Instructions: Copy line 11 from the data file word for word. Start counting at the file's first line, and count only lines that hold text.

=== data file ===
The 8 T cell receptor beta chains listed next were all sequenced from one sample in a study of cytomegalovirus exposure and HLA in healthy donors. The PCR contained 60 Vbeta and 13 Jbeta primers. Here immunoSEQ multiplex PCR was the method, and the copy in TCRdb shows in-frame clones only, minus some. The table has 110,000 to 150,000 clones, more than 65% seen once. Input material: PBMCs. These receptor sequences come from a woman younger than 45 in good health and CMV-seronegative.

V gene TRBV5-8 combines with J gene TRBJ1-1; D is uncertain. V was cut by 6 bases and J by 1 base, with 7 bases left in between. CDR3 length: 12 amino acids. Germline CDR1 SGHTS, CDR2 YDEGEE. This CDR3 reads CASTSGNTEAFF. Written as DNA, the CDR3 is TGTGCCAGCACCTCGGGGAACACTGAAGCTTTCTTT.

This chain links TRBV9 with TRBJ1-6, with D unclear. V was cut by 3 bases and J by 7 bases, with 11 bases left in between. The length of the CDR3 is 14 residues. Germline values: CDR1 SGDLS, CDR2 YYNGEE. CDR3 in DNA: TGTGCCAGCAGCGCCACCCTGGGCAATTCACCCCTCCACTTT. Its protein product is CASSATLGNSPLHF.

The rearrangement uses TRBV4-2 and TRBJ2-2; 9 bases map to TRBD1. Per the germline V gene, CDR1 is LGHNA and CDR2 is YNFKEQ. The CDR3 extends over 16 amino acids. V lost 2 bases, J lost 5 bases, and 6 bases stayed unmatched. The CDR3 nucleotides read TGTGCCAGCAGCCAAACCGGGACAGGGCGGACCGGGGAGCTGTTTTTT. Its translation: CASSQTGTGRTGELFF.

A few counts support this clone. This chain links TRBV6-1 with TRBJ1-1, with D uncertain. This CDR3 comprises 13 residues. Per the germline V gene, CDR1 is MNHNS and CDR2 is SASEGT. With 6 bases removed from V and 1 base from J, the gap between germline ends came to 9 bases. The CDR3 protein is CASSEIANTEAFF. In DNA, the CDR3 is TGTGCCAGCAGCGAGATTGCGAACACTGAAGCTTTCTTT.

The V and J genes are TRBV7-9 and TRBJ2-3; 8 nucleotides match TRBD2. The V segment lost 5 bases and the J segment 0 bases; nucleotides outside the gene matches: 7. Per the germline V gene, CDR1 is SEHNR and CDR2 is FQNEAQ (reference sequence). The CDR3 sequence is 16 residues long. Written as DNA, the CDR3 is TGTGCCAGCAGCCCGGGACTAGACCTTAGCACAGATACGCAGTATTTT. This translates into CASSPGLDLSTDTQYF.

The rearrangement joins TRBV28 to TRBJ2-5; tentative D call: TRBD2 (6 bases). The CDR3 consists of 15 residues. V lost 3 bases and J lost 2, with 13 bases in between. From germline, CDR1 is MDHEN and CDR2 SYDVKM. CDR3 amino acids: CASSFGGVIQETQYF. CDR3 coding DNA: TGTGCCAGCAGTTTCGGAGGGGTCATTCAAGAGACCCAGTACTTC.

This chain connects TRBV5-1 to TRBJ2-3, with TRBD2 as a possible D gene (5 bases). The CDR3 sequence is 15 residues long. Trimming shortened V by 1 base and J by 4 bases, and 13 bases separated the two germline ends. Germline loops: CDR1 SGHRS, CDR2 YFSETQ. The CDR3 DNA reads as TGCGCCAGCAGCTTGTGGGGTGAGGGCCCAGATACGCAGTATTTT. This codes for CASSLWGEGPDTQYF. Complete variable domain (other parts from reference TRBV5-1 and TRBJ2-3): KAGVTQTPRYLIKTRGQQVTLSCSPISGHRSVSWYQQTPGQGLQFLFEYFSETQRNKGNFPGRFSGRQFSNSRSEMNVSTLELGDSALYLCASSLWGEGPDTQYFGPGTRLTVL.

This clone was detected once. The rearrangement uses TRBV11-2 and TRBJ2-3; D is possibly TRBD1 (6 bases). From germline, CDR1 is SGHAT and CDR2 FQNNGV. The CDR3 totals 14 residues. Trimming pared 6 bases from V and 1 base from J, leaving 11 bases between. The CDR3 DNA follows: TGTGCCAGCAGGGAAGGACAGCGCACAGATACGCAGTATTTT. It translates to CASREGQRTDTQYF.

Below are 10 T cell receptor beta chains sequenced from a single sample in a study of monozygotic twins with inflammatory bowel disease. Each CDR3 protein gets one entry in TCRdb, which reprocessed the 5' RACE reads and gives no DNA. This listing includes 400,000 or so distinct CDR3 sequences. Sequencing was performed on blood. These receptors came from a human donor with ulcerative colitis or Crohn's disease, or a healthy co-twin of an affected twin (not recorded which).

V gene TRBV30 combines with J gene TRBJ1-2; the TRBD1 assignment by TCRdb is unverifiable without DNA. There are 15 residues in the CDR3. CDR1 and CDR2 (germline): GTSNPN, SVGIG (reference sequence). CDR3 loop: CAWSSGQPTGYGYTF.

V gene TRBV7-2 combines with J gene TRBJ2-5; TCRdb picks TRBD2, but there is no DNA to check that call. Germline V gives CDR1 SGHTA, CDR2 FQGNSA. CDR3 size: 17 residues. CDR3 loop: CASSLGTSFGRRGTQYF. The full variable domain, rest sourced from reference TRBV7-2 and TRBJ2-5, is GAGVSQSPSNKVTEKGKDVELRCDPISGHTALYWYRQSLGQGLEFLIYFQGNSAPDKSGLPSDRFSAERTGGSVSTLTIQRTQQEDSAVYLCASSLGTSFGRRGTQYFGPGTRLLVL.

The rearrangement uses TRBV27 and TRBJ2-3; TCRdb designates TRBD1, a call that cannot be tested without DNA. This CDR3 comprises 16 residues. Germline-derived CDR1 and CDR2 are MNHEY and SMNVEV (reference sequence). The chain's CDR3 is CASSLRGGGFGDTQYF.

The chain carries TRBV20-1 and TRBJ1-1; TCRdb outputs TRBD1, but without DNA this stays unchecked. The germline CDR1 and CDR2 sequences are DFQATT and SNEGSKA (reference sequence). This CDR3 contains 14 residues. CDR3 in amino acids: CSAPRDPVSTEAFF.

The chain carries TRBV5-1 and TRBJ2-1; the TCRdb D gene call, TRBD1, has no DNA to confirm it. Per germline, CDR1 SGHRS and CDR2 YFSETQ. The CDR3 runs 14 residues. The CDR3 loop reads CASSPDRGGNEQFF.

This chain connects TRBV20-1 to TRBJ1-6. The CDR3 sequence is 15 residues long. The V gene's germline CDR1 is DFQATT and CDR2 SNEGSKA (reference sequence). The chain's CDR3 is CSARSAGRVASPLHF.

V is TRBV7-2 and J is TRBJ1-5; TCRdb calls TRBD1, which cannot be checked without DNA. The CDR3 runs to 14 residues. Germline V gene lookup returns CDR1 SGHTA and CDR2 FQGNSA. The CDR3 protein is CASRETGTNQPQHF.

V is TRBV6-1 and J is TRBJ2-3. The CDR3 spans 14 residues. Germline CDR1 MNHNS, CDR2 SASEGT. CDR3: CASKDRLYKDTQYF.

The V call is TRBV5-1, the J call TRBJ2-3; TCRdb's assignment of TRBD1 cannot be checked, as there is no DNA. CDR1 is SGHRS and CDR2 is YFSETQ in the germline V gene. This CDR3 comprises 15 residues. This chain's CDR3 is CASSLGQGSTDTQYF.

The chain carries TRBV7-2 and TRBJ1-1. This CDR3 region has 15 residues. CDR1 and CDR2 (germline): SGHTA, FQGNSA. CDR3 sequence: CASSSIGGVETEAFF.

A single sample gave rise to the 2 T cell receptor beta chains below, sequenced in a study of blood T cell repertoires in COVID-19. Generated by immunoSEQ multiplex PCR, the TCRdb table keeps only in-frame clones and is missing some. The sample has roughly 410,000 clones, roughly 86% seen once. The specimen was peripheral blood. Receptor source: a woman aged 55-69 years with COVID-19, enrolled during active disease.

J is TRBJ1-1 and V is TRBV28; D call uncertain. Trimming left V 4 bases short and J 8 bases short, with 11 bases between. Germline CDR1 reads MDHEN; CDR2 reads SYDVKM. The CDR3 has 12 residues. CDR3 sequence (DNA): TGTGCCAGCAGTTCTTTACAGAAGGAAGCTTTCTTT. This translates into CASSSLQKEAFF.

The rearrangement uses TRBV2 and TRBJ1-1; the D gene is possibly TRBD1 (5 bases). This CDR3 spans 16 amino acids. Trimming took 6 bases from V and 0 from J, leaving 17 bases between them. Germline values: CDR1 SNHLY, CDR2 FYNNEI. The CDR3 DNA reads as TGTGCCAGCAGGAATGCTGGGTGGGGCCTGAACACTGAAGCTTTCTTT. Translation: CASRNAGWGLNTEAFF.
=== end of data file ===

V gene TRBV30 combines with J gene TRBJ1-2; the TRBD1 assignment by TCRdb is unverifiable without DNA. There are 15 residues in the CDR3. CDR1 and CDR2 (germline): GTSNPN, SVGIG (reference sequence). CDR3 loop: CAWSSGQPTGYGYTF.